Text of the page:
The Super Heavy vehicle, known as Booster 4, sits on the orbital rocket mount at SpaceXs Starbase in South Texas on September 8, 2021. This is Spadre.com's Starship Cam screenshot.
SpaceX's first Super Heavy rocket is back at the launch stand.
Observers in the area captured the moment as technicians lifted the Super Heavy 29-engine vehicle, known as Booster 4, onto the orbital launch platform at SpaceX's Starbase facility in South Texas.
This move took place just over a month following the 230-foot (70-meter) tall Booster 4 was lifted onto the pad. Then, a prototype spacecraft named SN20 was added to the top. 20"), in the first ever stacking of a full-size Starship vessel. However, the duo were quickly removed so that more work could be done on both.
Similar: SpaceX's Starship, and Super Heavy rocket in photos
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SpaceX's Starship transportation system is designed to transport people and cargo to deep-space destinations like Mars, Mars, and the moon. Super Heavy and the 50 m tall, 165-pound upper stage, which is also known as Starship, are both designed to be completely and quickly reusable.
SpaceX has successfully completed a series of 6.2-mile (10 km) test flights using Starship prototypes. This includes a successful end-to-end jaunt by the SN15 vehicle this May. SpaceX is preparing Booster 4, the Super Heavy, to take off.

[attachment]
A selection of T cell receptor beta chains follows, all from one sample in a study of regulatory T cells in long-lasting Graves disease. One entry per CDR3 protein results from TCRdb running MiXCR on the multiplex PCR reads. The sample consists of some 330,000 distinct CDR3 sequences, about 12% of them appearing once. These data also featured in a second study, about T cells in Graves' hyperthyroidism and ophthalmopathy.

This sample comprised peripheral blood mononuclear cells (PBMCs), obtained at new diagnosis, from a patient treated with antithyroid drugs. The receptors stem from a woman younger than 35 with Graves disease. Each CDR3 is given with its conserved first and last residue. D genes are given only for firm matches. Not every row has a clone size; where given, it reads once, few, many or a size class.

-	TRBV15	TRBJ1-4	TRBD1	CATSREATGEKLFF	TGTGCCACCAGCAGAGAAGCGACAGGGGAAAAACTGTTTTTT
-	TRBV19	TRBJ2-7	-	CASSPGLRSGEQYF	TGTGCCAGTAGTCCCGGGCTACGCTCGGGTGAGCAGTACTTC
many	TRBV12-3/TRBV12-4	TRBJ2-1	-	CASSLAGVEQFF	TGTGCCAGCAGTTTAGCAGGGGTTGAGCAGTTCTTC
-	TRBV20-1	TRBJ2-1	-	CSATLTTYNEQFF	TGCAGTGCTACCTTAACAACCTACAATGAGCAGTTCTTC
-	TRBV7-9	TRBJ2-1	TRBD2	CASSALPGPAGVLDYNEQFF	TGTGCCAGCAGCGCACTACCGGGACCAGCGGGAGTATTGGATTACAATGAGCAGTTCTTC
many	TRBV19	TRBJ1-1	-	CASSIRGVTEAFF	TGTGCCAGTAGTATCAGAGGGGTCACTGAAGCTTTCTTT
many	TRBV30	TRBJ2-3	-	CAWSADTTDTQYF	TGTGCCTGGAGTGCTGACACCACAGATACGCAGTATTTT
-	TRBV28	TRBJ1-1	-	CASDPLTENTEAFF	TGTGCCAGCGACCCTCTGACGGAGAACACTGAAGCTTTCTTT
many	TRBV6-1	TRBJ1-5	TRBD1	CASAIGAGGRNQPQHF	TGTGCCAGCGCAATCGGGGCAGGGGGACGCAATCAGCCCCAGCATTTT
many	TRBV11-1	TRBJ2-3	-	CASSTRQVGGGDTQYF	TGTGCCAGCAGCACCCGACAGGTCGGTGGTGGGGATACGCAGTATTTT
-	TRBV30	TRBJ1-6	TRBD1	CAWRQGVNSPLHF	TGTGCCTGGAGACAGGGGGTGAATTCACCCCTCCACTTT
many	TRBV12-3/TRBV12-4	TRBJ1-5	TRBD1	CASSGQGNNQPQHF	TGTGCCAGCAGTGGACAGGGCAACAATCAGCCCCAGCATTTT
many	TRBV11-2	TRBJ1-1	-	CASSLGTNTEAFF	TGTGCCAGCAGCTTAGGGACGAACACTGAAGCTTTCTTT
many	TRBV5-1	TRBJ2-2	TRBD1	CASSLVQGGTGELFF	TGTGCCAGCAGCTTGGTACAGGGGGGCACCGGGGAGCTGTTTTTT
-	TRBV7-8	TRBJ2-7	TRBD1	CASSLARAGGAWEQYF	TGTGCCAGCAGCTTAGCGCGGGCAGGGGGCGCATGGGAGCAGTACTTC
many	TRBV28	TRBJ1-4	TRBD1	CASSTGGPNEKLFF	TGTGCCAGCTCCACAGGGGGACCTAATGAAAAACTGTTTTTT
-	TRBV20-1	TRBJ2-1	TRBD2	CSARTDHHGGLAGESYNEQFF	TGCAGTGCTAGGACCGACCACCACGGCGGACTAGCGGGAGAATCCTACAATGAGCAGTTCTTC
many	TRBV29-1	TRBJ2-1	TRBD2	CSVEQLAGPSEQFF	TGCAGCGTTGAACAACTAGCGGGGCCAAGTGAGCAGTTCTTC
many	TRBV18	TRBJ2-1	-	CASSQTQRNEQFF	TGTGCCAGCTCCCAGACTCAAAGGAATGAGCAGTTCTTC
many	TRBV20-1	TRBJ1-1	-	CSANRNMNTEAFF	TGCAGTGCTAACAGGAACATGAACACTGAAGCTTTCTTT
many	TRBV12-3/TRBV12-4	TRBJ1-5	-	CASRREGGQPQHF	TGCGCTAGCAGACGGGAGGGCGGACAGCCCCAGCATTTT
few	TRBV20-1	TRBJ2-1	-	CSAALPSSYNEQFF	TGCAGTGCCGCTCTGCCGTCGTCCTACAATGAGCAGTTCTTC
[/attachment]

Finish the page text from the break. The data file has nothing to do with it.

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If all goes according to plan, SN20 and Booster 4 will fly the Starship program's first ever orbital test flight. Booster 4 will crash in the Gulf of Mexico soon after liftoff. SN20 will power itself into orbit and circle our planet once before hitting the Pacific Ocean, near Kauai.
Wednesday's Booster 4 maneuver could signal a series of trials that will prepare the ground for that test flight. Regardless of how successful the prelaunch trials, it is not clear when Booster 4 or SN20 will be able get to the ground. The U.S. Federal Aviation Administration is currently conducting an environmental review of Starship's launch operations. The end date for that review is not known.